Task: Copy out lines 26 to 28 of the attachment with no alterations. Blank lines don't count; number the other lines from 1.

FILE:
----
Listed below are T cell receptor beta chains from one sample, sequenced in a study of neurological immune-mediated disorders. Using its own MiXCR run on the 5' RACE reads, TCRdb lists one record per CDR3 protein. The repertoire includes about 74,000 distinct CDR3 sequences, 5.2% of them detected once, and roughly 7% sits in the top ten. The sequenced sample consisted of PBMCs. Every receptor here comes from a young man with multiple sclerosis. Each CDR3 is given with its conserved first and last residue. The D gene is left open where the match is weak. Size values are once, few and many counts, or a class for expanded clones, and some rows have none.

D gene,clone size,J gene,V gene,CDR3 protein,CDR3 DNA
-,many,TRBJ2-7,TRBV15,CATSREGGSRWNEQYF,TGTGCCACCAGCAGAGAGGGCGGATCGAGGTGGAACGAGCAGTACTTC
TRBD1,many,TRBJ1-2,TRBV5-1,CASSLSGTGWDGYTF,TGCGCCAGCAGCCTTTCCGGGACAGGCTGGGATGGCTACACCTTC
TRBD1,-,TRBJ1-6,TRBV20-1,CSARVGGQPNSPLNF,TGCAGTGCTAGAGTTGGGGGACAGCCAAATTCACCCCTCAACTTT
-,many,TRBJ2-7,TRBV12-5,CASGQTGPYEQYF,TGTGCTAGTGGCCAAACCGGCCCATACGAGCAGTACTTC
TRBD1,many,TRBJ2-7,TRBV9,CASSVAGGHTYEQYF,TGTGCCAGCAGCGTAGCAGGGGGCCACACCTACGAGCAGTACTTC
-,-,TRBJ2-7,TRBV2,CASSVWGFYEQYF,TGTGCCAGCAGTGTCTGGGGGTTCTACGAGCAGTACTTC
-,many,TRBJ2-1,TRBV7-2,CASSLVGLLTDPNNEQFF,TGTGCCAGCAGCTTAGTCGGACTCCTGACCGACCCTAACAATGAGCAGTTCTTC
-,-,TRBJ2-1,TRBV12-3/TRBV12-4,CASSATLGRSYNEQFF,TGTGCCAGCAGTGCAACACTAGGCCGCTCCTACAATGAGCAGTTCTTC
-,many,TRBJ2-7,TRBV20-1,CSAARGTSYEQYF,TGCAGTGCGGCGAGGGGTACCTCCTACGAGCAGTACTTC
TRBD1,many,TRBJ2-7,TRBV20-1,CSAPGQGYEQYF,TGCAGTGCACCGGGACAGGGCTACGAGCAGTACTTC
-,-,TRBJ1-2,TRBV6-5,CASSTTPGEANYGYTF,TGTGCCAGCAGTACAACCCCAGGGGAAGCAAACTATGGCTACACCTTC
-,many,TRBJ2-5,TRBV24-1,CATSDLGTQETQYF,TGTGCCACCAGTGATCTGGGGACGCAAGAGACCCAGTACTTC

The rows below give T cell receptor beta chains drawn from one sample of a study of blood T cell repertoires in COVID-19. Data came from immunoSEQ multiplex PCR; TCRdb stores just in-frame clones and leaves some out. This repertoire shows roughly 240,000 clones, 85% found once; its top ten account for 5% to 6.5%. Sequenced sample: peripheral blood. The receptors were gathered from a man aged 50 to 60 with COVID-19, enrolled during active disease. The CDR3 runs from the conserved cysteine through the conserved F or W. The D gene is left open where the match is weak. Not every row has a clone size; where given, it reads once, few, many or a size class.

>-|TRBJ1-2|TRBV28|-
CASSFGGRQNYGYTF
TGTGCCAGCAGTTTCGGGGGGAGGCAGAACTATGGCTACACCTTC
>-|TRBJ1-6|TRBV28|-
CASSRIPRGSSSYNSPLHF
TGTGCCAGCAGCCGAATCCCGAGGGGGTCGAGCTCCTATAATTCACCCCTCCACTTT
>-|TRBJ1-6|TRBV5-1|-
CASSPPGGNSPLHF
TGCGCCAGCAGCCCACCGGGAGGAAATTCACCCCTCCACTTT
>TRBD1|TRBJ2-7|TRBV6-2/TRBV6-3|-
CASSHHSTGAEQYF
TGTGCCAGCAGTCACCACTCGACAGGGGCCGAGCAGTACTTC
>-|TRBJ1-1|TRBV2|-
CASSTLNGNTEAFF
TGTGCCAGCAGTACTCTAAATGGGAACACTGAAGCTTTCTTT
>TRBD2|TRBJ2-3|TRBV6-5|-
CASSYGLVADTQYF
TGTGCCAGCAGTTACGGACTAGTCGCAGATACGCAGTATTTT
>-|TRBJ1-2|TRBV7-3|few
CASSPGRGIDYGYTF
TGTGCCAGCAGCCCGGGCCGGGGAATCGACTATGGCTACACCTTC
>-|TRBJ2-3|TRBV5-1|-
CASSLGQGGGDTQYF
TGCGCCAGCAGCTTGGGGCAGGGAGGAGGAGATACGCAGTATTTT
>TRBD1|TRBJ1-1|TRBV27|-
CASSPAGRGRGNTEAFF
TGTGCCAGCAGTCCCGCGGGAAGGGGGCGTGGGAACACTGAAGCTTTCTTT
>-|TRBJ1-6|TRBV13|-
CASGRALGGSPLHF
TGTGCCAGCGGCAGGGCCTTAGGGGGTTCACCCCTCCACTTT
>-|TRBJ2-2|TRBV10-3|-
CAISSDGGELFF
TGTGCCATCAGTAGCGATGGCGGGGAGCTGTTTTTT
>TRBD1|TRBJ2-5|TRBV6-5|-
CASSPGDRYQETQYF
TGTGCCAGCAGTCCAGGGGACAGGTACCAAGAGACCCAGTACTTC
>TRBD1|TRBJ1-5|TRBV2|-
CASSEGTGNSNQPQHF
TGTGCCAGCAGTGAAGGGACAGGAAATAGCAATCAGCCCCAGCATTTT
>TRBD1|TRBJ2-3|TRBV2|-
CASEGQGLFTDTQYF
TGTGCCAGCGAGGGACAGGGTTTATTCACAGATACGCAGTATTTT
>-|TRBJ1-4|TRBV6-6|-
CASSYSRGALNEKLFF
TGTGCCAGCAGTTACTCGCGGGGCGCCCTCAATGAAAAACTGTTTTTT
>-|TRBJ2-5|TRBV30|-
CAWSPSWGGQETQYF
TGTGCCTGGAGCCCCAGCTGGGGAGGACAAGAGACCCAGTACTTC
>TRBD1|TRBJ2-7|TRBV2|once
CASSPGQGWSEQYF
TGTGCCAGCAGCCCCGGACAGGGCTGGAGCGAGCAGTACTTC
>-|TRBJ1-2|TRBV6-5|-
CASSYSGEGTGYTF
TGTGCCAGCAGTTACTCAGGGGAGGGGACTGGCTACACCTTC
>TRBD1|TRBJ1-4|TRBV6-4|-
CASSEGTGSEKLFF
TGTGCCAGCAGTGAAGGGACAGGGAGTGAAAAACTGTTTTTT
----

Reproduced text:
CASSHHSTGAEQYF
TGTGCCAGCAGTCACCACTCGACAGGGGCCGAGCAGTACTTC
>-|TRBJ1-1|TRBV2|-